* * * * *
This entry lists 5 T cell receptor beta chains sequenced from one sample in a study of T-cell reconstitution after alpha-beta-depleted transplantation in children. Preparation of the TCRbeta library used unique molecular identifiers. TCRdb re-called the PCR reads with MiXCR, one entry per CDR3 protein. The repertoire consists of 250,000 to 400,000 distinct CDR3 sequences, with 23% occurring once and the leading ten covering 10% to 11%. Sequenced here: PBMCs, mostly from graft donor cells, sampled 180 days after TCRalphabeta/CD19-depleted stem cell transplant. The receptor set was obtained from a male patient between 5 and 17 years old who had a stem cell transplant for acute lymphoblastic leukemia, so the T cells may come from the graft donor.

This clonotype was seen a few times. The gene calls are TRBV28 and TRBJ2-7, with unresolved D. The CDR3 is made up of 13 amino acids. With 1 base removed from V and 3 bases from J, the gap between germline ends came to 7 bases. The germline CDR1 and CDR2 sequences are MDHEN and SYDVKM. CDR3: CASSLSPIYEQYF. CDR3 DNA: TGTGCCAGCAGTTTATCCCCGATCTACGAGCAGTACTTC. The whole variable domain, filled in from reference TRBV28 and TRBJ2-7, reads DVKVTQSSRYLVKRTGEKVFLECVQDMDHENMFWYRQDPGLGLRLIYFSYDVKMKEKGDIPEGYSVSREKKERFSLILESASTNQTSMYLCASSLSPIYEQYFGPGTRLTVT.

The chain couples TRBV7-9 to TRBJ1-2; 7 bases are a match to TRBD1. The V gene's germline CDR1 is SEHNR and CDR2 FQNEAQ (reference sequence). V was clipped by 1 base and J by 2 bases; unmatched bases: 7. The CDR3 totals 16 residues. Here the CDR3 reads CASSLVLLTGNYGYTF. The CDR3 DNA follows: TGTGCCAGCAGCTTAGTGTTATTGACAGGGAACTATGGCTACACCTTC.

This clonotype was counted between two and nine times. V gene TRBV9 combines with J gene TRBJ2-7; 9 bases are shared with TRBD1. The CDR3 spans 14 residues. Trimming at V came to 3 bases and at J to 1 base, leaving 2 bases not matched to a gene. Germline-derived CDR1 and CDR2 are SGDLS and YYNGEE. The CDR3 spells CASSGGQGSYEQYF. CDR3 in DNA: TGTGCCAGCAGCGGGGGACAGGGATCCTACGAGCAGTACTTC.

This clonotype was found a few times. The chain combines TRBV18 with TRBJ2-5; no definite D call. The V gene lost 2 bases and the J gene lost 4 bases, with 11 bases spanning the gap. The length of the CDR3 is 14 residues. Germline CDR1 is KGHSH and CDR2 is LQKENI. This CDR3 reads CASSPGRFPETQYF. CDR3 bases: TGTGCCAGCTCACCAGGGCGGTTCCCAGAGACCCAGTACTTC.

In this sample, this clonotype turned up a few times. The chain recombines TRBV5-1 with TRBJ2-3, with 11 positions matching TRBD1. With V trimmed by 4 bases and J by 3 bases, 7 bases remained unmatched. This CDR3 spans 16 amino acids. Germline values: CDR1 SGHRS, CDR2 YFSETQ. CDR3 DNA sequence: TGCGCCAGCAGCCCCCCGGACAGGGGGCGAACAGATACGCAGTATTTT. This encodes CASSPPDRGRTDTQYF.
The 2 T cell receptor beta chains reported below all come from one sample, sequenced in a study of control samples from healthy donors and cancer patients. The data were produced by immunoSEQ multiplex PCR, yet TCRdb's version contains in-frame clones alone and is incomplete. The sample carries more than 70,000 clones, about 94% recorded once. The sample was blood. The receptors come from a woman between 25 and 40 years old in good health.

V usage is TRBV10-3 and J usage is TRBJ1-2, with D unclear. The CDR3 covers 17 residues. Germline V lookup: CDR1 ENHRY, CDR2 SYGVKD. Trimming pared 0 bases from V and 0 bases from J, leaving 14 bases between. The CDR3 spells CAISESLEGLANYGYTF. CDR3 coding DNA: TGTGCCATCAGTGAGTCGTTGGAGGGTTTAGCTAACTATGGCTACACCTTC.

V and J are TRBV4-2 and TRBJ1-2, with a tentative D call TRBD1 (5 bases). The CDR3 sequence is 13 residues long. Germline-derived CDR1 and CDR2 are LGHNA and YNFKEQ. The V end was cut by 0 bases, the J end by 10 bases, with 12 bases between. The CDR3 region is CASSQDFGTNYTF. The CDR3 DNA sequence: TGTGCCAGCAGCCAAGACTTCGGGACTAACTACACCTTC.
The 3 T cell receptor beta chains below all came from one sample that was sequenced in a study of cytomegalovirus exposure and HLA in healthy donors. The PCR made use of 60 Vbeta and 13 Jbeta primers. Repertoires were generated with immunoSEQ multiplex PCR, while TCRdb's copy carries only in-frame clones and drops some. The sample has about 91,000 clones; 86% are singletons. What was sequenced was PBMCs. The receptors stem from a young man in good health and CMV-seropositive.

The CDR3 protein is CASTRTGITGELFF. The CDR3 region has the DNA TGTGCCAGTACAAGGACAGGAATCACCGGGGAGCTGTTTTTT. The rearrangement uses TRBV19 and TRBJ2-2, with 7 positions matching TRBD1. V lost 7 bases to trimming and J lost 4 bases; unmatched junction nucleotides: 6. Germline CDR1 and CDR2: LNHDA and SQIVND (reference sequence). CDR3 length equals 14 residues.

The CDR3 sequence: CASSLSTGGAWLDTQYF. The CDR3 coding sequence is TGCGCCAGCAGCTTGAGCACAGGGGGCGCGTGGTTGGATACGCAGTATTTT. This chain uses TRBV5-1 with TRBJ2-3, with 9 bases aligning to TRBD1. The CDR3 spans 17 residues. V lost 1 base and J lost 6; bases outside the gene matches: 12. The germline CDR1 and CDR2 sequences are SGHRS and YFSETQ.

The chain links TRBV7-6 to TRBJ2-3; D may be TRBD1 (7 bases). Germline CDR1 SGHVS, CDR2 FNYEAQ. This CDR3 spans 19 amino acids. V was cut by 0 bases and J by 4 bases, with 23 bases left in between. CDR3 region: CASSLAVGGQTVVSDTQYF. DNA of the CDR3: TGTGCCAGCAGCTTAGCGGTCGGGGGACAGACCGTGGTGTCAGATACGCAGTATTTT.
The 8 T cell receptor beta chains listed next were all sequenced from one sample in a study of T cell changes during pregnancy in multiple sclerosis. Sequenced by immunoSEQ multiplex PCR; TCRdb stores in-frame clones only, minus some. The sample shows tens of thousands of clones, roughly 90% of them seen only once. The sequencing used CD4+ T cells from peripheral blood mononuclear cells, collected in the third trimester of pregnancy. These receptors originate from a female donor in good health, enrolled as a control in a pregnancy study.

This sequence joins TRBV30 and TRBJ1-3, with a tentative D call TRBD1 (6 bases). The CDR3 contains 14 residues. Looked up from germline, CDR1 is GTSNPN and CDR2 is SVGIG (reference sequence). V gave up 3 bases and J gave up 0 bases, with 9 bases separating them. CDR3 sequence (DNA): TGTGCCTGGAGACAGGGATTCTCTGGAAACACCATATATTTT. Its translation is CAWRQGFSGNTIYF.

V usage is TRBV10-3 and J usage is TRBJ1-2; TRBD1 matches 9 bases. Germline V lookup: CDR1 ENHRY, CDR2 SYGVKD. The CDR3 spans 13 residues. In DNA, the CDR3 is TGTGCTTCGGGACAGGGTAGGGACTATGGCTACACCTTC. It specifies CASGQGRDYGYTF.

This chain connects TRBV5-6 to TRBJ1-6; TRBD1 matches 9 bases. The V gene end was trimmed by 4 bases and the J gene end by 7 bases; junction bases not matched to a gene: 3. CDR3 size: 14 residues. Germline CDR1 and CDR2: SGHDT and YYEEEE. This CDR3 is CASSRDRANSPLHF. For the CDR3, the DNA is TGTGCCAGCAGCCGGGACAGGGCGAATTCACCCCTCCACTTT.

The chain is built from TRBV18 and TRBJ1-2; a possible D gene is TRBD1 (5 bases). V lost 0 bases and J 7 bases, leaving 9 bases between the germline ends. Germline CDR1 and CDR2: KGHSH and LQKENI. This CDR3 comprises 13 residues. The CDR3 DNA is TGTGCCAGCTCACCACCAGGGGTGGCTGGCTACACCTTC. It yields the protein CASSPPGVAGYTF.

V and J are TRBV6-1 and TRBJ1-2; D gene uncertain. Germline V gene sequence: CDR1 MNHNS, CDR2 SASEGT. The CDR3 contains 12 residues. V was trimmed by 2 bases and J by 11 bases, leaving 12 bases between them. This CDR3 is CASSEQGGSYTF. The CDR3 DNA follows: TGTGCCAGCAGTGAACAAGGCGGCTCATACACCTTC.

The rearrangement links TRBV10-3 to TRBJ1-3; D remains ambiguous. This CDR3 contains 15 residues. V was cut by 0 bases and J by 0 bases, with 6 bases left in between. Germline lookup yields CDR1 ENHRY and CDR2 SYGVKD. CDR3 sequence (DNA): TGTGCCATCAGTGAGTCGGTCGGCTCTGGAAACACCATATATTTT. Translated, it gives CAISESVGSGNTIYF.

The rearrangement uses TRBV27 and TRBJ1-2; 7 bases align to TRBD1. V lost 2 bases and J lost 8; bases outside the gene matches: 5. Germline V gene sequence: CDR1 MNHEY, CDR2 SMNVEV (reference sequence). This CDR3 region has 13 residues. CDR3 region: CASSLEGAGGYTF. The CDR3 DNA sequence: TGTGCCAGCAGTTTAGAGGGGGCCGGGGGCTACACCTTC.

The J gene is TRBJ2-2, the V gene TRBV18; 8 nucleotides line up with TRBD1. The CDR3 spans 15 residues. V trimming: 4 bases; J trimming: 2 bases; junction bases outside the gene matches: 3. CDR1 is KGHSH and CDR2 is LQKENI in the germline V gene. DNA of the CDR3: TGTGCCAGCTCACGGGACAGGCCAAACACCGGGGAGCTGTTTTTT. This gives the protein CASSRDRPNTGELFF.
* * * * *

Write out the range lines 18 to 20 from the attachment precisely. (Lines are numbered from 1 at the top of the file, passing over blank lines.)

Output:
The chain is built from TRBV18 and TRBJ1-2; a possible D gene is TRBD1 (5 bases). V lost 0 bases and J 7 bases, leaving 9 bases between the germline ends. Germline CDR1 and CDR2: KGHSH and LQKENI. This CDR3 comprises 13 residues. The CDR3 DNA is TGTGCCAGCTCACCACCAGGGGTGGCTGGCTACACCTTC. It yields the protein CASSPPGVAGYTF.

V and J are TRBV6-1 and TRBJ1-2; D gene uncertain. Germline V gene sequence: CDR1 MNHNS, CDR2 SASEGT. The CDR3 contains 12 residues. V was trimmed by 2 bases and J by 11 bases, leaving 12 bases between them. This CDR3 is CASSEQGGSYTF. The CDR3 DNA follows: TGTGCCAGCAGTGAACAAGGCGGCTCATACACCTTC.

The rearrangement links TRBV10-3 to TRBJ1-3; D remains ambiguous. This CDR3 contains 15 residues. V was cut by 0 bases and J by 0 bases, with 6 bases left in between. Germline lookup yields CDR1 ENHRY and CDR2 SYGVKD. CDR3 sequence (DNA): TGTGCCATCAGTGAGTCGGTCGGCTCTGGAAACACCATATATTTT. Translated, it gives CAISESVGSGNTIYF.